The Dignity of Confession

This week, among many other activities that have kept me busy (visitations, anointing, administrative meetings, sermon preparation, two big writing assignments for doctoral classes,  setting up a new Apple Watch, not to mention I was recovering from camp meeting.), Melissa asked me to install a reverse osmosis water filter system under our kitchen sink. According to the manual, it’s a one-hour job, so I decided to do it myself in order to save money. What was supposed to be a one-hour job turned out to be at least a ten-hour job with multiple trips to Ace in Estacada, many frustrations, and one night of tossing and turning because I was having nightmares about plumbing.  

So why did this project take so long? Firstly, because my plumbing skills aren’t great and I usually do the work a professional plumber does in 30 minutes in about five hours. Secondly, I mistakenly cut a very important pipe that I thought was obsolete. I won’t go into the details, but I’ll just say it happened at 11:00 P.M. I was trying to finish the job before going to bed (big mistake), and instead I created extra work (like several hours worth) for the next two days. Before going to bed, Melissa had given me a suggestive look that said, “Are you sure you don’t want to wait till tomorrow to finish?” My mind had been made that I would finish. Not only did I not finish, but I created a water mess. My inclination was to blame Melissa for asking me to do this project, but the truth is it was my fault. I cut the pipe. I chose to work past my bedtime. 

It’s not easy to admit that we’ve messed up. Our default response is to blame someone else for the problems we sometimes create for ourselves. In part, we fail to own up to our faults because we are trying to preserve our dignity. Ellen White wrote, “I counsel you to humble your heart and confess your wrongs… Put away pride, self-conceit, and false dignity; for these can be maintained only at the most terrible consequences to yourself” (Testimonies for the Church, vol. 5, p. 509). Dignity is defined as the “quality of being worthy of honor or respect.” Synonyms are self-respect, pride, self-esteem, and self-worth. Humans have a basic desire for honor, and a deep need to be treated as something of value. People want to see themselves in a positive light, rather than accept their weaknesses, limitations, and shortcomings.

Why is admitting mistakes a perceived threat to maintaining dignity? She tried to warn me. I once bought a car impulsively against Melissa’s wishes. After the fact, I realized very quickly that she was right, but was afraid to admit it. Perhaps I was afraid of confessing out of fear that it would open the floodgates to further accusations and conflict.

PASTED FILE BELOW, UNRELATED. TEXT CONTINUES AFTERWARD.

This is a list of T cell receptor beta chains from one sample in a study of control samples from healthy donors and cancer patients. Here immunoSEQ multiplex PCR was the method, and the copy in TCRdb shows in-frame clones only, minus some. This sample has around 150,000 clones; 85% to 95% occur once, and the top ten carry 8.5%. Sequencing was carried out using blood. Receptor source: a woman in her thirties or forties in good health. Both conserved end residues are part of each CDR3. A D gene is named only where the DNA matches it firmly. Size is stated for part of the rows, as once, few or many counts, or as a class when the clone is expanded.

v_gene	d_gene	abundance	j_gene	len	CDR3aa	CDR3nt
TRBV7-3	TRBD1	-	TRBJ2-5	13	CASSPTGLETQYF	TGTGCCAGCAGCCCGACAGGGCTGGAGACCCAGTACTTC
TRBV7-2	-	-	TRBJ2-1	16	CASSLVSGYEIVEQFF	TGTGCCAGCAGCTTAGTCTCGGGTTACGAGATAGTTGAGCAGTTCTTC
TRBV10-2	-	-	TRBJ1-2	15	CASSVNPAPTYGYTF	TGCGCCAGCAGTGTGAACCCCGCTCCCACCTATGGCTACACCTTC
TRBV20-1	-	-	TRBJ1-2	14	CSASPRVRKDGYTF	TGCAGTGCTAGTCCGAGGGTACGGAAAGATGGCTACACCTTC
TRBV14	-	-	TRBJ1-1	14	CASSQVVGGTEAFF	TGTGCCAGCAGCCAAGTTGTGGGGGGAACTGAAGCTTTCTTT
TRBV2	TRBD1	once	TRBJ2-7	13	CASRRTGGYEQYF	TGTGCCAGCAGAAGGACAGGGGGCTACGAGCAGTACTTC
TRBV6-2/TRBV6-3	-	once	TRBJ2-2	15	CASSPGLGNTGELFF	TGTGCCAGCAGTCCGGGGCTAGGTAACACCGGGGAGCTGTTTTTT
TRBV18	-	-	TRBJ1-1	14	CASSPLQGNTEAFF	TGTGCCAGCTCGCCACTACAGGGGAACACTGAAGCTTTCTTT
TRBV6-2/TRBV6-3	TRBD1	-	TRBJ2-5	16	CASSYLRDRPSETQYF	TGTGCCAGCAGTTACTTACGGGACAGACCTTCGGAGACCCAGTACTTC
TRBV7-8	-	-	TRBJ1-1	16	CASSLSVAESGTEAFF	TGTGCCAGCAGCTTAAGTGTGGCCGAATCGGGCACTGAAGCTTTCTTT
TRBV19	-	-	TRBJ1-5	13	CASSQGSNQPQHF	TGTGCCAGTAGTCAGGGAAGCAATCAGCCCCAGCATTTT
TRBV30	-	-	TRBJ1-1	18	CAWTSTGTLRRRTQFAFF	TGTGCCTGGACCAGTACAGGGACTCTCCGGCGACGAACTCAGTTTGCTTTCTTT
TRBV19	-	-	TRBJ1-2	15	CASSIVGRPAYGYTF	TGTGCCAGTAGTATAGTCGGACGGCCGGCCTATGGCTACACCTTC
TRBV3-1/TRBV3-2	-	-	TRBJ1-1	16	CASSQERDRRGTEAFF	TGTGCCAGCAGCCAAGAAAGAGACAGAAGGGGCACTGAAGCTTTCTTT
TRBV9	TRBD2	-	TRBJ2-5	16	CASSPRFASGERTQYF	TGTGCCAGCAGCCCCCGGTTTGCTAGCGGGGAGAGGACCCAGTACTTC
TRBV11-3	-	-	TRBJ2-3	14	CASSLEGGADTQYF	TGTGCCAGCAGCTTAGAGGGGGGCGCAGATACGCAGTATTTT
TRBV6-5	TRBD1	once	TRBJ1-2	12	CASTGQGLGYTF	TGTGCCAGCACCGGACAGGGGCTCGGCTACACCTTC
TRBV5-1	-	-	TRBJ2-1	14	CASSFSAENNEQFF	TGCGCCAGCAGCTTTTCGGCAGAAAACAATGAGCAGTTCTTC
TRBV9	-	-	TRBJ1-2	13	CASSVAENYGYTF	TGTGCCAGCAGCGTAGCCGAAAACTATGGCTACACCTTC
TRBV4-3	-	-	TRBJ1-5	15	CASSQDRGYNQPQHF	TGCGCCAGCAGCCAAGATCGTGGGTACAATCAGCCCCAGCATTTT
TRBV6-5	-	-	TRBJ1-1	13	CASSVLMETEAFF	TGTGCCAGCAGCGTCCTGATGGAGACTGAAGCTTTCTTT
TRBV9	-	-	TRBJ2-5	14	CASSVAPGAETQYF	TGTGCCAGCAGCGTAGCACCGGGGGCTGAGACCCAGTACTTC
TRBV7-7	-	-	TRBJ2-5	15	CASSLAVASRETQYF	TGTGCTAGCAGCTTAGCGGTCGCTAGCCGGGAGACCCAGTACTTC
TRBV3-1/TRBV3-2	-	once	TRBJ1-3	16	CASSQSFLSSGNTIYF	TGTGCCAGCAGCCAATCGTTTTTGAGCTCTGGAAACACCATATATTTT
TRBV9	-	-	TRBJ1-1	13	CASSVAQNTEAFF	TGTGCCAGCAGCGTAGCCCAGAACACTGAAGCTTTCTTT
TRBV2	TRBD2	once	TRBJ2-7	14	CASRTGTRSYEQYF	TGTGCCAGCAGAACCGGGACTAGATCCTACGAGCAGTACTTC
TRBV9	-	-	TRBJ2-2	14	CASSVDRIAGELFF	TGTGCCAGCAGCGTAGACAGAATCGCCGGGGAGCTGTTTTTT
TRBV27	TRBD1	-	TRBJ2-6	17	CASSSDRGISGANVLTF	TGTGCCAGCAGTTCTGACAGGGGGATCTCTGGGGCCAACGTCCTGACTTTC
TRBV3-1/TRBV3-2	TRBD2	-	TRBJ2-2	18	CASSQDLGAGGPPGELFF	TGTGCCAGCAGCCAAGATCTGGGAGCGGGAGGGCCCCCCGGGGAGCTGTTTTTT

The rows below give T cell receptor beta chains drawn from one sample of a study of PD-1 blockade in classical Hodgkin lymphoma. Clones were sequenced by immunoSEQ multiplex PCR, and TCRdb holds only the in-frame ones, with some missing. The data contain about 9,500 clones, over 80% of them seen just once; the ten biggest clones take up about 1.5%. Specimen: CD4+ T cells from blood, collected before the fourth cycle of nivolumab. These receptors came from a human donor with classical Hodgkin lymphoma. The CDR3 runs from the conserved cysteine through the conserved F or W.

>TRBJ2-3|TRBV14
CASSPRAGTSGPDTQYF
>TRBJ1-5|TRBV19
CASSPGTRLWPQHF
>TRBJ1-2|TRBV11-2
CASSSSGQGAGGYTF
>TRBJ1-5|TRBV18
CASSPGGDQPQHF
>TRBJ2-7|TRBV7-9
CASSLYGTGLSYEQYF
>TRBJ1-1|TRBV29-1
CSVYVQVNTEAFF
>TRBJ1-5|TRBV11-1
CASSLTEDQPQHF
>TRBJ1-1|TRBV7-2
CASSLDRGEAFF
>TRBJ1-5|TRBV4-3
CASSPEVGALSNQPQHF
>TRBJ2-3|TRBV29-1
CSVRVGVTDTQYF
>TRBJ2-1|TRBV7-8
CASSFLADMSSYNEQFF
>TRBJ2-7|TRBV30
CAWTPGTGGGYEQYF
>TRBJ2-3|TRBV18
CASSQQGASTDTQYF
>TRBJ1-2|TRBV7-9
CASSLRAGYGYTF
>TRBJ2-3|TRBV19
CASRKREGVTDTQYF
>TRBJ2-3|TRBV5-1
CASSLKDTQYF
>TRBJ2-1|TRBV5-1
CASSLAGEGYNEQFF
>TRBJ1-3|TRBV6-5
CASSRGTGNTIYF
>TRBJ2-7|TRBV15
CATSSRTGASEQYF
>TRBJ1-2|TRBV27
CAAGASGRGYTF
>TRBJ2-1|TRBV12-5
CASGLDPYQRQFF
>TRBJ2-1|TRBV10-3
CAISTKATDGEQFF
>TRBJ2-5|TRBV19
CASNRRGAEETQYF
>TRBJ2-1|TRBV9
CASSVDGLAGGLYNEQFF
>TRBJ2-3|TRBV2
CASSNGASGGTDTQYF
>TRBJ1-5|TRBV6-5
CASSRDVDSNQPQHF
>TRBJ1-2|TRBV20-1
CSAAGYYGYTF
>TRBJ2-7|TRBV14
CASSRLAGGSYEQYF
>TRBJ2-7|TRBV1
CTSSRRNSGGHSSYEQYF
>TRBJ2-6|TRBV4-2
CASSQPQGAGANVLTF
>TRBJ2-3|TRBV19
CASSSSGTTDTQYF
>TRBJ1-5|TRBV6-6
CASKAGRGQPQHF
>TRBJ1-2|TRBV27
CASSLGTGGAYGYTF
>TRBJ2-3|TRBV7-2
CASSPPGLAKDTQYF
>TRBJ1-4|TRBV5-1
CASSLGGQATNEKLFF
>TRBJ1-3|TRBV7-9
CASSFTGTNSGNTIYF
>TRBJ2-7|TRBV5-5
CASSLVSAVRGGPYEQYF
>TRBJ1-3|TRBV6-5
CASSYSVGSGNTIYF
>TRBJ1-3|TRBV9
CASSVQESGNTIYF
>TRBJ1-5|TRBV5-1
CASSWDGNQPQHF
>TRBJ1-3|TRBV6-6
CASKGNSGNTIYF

Sometimes we may be right, but we respond in a way that is wrong. We don’t admit and apologize for our unkind reactions out of fear that it would relieve the other party of any culpability. A husband once lost his temper with his wife and said things he should not have said. He had good reason to be upset, but should not have been at liberty to lose his cool and shame his wife. But he would not apologize for his unkind words and for hurting her feelings out of fear if he apologized she would feel excused for her wrong behavior. Some parents will never apologize to their children. Ellen White warned that some “fathers should unbend from their false dignity…” (Adventist Home, p. 220).

What we often misunderstand about dignity is that it is inherent, not acquired. Our dignity is in who we are as children of God, and not in our performance. When we come to grips with this amazing truth, we will no longer be afraid to confess. Rather, our confession will actually reveal our dignity. Ellen White warned, “How mistaken are those who imagine that confession of sin will detract from their dignity, and lessen their influence among their fellow men. Clinging to this erroneous idea, though seeing their faults, many fail to confess them, but rather pass by the wrongs they have done others, so embittering their own lives, and shadowing the lives of others. It will not hurt your dignity to confess your sins. Away with this false dignity. Fall on the Rock and be broken, and Christ will give you the true and heavenly dignity” (Selected Messages, vol. 1, p. 326, 327)

Related Information